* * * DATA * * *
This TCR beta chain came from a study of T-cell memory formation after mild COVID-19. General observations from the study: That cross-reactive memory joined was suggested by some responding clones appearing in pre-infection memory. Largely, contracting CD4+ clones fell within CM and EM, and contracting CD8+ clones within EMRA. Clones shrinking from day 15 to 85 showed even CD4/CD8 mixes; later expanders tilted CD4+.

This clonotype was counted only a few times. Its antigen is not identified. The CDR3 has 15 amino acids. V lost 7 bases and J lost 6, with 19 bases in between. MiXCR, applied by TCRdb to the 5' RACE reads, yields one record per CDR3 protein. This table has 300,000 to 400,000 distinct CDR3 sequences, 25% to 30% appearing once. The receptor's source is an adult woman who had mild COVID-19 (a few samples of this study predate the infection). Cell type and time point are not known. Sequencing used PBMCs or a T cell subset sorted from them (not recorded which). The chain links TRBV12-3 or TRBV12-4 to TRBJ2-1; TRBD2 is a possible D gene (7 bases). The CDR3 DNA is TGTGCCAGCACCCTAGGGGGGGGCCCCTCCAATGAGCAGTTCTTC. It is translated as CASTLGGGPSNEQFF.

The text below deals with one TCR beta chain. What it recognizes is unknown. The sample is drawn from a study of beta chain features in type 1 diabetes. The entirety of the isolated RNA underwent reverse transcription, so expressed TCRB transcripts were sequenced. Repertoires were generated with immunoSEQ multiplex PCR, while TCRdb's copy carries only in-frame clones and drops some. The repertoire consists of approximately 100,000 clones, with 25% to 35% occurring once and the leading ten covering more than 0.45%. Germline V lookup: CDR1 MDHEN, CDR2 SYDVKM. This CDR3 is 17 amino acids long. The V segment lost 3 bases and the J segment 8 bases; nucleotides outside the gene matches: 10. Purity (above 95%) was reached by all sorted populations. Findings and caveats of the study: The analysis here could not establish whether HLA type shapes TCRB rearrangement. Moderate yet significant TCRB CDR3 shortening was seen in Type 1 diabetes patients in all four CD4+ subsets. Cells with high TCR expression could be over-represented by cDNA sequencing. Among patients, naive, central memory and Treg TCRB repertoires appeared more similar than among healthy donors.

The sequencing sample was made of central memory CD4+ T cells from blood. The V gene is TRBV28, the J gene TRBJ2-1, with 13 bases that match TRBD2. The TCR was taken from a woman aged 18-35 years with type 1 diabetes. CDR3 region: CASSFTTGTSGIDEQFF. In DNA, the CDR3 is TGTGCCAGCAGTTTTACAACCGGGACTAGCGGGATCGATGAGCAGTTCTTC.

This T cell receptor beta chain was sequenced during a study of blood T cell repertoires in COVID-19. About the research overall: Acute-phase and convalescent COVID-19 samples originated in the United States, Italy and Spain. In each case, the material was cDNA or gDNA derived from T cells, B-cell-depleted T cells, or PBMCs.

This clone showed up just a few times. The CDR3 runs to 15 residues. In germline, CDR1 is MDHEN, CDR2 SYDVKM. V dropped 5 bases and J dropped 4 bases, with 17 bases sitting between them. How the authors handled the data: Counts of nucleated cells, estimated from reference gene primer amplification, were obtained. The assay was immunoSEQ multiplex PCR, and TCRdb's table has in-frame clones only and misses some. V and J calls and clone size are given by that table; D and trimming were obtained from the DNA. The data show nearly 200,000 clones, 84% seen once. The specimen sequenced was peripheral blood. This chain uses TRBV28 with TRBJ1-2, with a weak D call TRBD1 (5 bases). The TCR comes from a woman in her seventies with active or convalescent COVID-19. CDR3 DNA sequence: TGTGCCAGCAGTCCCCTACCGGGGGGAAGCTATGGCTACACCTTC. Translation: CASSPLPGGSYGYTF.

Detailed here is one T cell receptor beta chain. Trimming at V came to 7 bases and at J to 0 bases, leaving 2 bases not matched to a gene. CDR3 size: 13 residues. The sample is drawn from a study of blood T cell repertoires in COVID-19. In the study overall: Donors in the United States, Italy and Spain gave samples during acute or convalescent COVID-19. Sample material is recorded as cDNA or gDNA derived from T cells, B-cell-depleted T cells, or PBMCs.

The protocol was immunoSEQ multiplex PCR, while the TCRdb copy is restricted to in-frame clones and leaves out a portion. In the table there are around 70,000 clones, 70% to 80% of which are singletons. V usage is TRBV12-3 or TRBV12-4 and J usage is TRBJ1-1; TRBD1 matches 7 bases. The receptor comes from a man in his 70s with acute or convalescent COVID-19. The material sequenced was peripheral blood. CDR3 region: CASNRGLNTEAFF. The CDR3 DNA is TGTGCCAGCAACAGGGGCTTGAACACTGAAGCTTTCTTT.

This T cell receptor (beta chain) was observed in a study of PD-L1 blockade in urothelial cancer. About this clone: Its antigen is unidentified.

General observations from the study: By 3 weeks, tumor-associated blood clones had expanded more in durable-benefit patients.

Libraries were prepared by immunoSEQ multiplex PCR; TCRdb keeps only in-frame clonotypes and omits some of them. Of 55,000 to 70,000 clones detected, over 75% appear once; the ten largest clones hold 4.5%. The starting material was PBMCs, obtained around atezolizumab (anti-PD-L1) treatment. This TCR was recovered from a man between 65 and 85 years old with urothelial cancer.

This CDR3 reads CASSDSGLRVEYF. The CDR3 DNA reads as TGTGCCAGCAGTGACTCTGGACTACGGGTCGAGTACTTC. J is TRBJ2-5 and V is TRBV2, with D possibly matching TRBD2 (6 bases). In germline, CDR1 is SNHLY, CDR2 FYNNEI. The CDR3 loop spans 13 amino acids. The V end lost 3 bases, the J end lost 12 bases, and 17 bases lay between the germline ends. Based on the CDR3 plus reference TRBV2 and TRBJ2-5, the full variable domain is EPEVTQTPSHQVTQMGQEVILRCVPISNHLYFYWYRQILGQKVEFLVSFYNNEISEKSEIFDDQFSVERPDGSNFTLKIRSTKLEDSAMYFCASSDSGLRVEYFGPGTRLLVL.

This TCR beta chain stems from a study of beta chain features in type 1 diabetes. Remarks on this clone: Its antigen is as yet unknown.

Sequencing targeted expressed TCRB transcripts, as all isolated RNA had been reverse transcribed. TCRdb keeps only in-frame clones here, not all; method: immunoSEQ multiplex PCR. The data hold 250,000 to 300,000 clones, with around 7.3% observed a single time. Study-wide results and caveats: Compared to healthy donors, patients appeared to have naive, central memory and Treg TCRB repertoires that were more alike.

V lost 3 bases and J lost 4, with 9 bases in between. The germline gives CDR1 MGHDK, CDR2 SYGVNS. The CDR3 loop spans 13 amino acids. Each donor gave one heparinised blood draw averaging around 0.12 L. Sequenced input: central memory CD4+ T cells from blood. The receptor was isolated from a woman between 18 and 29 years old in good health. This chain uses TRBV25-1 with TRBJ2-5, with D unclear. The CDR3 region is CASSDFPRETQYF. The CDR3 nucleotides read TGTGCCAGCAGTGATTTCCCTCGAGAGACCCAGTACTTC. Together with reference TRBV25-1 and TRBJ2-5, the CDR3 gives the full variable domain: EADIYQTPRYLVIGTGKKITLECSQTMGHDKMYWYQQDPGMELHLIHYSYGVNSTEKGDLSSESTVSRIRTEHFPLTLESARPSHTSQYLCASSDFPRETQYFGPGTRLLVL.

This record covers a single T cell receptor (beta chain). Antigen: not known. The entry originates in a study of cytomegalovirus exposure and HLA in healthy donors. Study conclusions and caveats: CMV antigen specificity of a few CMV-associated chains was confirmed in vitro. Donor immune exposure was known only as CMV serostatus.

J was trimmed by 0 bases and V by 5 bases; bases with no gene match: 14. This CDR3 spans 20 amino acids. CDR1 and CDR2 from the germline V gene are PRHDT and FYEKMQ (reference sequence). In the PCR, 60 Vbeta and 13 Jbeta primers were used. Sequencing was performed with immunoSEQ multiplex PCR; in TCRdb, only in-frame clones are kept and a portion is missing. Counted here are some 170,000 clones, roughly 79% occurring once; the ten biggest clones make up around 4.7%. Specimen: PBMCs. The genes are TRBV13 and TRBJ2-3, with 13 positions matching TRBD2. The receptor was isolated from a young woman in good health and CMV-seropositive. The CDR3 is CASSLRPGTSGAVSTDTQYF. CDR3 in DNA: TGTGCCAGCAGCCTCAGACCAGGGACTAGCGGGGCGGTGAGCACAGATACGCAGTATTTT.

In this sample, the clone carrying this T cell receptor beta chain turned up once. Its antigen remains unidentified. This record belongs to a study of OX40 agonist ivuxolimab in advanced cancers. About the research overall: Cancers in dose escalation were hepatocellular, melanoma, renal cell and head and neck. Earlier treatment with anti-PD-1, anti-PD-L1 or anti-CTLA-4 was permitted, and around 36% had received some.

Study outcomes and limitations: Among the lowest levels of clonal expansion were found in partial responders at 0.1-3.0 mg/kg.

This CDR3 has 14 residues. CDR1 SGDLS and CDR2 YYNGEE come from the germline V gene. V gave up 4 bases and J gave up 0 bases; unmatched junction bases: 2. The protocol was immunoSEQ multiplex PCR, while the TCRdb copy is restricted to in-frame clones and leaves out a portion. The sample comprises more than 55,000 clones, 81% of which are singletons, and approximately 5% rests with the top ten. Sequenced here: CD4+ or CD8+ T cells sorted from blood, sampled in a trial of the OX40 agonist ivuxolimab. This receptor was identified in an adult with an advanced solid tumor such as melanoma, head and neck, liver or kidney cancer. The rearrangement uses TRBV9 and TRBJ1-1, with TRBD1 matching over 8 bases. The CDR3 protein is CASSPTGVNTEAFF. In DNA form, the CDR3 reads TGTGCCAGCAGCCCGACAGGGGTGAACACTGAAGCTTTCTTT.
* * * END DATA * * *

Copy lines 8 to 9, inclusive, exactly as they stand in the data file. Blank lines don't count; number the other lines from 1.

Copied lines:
The protocol was immunoSEQ multiplex PCR, while the TCRdb copy is restricted to in-frame clones and leaves out a portion. In the table there are around 70,000 clones, 70% to 80% of which are singletons. V usage is TRBV12-3 or TRBV12-4 and J usage is TRBJ1-1; TRBD1 matches 7 bases. The receptor comes from a man in his 70s with acute or convalescent COVID-19. The material sequenced was peripheral blood. CDR3 region: CASNRGLNTEAFF. The CDR3 DNA is TGTGCCAGCAACAGGGGCTTGAACACTGAAGCTTTCTTT.

This T cell receptor (beta chain) was observed in a study of PD-L1 blockade in urothelial cancer. About this clone: Its antigen is unidentified.